In my view, strategy provides the detail as to how an organisation proposes to achieve its overarching vision and mission. If you pick up a typical ‘How To’ guide to strategy, it is often presented as a neat step-by-step process or framework. Follow the prescribed steps and out will pop your strategy. As a former associate at the international management consultancy firm McKinsey & Company (a firm that specialises in strategy), I was taught that while there were different ways of ‘doing’ strategy, there should always be a process of some sort. While I still believe that there can be real value in developing strategy through a formal process, this blog post offers a less formal and more meandering route to developing strategy. Such an approach is illustrated through describing a series of events that assisted mch in making a recent strategic decision.
The Ordinary Event
I recently finished writing mch’s annual Corporate Social Responsibility (CSR) Report. CSR involves operating a business in a manner that meets the ethical, legal, commercial and public expectations which society has of business. Upon completion, I reflected upon the year just gone and compared it, in CSR terms, to previous years. One of the areas of particular reflection was community engagement, which in mch’s case took the form of charity donations and volunteering. From such reflection, the following question formed:
‘How could mch increase the positive impact of its community engagement?’
With no immediate solution forthcoming, the question was consumed by the more immediate, day-to-day questions mch faces. In retrospect though, this ordinary event planted the seed which led to mch’s new initiative. Despite strategists often extolling the virtues of ‘blue sky thinking’ and ‘thinking outside the box’, I believe good strategy can start from simply taking the time to reflect upon the existing, ordinary work that is being done (or not being done).
The New Event
Within days of completing the CSR report, I came across an initiative called the Percent Club. This club is aimed at businesses based in Bath, England (the city closest to mch’s offices). A key requirement of membership is that a business gives at least a percent of its profits to charity, whether through financial or in-kind donations. To encourage such giving, the club organises regular events at which local charities give a brief presentation outlining their work. mch has always donated well over one percent of its pre-tax profits to charities and so was readily able to join. Doing so allowed me to attend one of the club’s events, at which the impact of in-kind support, rather than just donations, was really stressed. Specifically, members were asked to consider whether any of their specialist goods or services would be valued by charities. Not surprisingly, the event reminded me of the question I had asked myself upon completing mch’s CSR report. However, given the event’s focus on in-kind support, a more nuanced question arose:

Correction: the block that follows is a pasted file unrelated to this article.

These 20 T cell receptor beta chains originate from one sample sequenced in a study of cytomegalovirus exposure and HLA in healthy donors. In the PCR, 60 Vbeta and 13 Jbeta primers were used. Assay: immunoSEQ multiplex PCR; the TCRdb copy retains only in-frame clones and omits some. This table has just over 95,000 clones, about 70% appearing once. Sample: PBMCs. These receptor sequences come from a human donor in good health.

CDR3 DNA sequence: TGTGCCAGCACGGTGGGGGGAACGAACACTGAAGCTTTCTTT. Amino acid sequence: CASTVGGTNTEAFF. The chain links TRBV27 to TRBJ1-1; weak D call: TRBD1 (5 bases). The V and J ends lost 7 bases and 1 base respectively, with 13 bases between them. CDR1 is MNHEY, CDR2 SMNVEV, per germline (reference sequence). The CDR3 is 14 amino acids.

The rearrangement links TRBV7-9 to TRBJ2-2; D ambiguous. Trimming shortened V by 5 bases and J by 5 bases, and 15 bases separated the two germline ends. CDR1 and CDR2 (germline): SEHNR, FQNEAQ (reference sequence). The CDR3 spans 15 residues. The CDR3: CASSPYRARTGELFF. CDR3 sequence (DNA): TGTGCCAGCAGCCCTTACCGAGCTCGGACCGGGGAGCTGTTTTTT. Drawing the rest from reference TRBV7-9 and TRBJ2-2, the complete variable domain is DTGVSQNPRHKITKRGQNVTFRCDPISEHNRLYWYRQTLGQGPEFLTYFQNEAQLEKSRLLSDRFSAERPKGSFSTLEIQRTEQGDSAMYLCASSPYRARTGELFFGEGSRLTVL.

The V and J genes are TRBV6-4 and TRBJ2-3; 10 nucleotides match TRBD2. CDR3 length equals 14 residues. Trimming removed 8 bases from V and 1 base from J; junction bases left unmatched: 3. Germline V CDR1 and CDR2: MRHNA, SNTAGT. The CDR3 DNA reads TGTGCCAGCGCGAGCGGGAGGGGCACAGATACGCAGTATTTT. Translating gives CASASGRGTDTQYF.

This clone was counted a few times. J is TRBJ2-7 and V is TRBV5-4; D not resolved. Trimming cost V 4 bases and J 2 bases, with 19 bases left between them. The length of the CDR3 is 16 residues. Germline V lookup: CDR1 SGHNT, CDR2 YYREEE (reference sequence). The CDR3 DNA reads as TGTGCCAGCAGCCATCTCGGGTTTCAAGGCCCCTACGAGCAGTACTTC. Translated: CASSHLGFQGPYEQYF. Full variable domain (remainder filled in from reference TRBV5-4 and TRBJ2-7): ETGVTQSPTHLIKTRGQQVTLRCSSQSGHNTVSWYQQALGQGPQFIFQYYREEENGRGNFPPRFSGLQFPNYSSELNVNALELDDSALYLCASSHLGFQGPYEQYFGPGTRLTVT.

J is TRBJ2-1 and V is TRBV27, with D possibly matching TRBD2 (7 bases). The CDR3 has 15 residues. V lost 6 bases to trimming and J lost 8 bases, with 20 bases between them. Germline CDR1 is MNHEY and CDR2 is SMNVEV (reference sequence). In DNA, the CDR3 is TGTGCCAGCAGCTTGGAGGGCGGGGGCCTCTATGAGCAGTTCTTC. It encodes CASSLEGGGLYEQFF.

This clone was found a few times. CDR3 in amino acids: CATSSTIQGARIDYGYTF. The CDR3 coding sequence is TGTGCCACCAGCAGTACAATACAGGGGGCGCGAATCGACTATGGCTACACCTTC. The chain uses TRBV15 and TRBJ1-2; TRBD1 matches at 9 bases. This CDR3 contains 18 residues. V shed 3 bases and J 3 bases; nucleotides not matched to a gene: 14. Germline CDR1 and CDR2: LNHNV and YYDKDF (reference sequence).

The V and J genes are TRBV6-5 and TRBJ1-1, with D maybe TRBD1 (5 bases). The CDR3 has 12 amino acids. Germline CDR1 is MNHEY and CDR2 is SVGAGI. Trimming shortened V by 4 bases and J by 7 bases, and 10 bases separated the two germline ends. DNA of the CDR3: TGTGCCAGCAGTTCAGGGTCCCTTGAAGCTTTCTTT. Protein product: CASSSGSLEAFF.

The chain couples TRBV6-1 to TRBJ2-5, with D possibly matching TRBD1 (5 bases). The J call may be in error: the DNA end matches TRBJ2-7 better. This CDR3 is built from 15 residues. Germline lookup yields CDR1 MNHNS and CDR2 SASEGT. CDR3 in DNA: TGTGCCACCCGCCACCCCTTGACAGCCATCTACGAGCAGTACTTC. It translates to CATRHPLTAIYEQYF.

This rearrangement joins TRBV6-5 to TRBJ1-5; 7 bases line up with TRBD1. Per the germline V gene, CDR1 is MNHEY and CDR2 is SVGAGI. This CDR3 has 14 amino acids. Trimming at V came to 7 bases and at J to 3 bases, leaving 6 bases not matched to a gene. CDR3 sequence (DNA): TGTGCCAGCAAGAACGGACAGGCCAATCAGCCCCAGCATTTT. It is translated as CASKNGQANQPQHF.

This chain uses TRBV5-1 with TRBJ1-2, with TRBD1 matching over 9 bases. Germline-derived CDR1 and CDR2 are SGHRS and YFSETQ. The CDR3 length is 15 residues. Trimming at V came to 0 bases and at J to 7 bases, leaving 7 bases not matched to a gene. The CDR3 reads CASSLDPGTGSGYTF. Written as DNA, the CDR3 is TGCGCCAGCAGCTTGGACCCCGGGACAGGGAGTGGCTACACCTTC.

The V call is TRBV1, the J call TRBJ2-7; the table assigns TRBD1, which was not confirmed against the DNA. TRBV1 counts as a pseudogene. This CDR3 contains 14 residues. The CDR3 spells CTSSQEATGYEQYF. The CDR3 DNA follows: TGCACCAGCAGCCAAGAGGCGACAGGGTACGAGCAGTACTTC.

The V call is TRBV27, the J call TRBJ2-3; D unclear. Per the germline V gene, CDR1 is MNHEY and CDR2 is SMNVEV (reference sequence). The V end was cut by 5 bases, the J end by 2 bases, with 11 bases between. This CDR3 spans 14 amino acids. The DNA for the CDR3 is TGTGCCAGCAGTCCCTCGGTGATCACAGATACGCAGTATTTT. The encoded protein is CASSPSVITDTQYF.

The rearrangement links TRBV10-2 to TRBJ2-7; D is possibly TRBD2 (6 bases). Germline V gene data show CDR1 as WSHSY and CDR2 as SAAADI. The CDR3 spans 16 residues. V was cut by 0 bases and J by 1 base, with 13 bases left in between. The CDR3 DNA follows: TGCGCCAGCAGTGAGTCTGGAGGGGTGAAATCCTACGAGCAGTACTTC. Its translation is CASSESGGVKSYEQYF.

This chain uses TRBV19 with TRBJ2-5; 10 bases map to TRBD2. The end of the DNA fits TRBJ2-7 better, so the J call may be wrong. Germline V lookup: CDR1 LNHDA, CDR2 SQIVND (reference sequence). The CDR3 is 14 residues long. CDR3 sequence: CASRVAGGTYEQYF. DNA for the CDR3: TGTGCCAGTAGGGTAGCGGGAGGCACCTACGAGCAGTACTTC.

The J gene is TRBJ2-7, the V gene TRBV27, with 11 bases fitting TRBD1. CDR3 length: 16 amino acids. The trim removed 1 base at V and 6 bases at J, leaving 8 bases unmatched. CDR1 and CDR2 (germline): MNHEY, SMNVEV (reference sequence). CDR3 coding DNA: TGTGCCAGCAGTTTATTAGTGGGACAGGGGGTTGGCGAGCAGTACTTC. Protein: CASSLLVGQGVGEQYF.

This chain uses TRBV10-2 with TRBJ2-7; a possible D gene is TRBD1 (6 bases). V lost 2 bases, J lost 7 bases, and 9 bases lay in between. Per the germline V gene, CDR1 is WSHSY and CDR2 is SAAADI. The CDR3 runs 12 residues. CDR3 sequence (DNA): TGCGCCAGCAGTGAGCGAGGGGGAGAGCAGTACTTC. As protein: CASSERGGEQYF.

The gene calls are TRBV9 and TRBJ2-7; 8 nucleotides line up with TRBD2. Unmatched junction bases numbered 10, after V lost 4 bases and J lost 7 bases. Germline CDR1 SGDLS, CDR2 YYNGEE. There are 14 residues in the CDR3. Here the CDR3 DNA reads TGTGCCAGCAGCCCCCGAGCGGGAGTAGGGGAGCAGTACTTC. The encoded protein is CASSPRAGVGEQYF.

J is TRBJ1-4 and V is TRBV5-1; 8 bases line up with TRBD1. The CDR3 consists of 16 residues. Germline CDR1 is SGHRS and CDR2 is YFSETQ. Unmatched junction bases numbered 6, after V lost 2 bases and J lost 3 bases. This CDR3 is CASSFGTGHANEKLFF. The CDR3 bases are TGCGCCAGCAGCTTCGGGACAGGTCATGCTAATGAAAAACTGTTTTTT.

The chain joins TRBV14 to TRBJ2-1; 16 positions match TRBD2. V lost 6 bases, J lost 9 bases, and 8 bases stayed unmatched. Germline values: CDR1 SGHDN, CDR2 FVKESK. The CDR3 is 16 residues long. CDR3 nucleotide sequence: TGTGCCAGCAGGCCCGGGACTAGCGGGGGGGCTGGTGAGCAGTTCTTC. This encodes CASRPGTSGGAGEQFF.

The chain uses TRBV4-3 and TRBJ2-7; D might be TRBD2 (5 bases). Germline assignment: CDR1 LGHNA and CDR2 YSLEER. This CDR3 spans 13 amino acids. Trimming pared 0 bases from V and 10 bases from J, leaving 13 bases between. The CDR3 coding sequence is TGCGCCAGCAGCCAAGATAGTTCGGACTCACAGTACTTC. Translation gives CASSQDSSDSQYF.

‘What combination of financial donations, volunteering and in-kind support would lead to mch having the greatest positive impact on community engagement?’
Being an organisation that works exclusively with Third Sector organisations, providing in-kind support in mch’s core work of staff development has the potential to be problematic – if it offers one organisation in-kind or pro bono support, then full fee-paying clients may expect the same. For this reason, mch has previously limited its in-kind support to discrete mentoring sessions for individuals who have no means of paying. Instead I have focussed on volunteering in areas that fall outside mch’s core work e.g. volunteering for literacy lessons at the local school.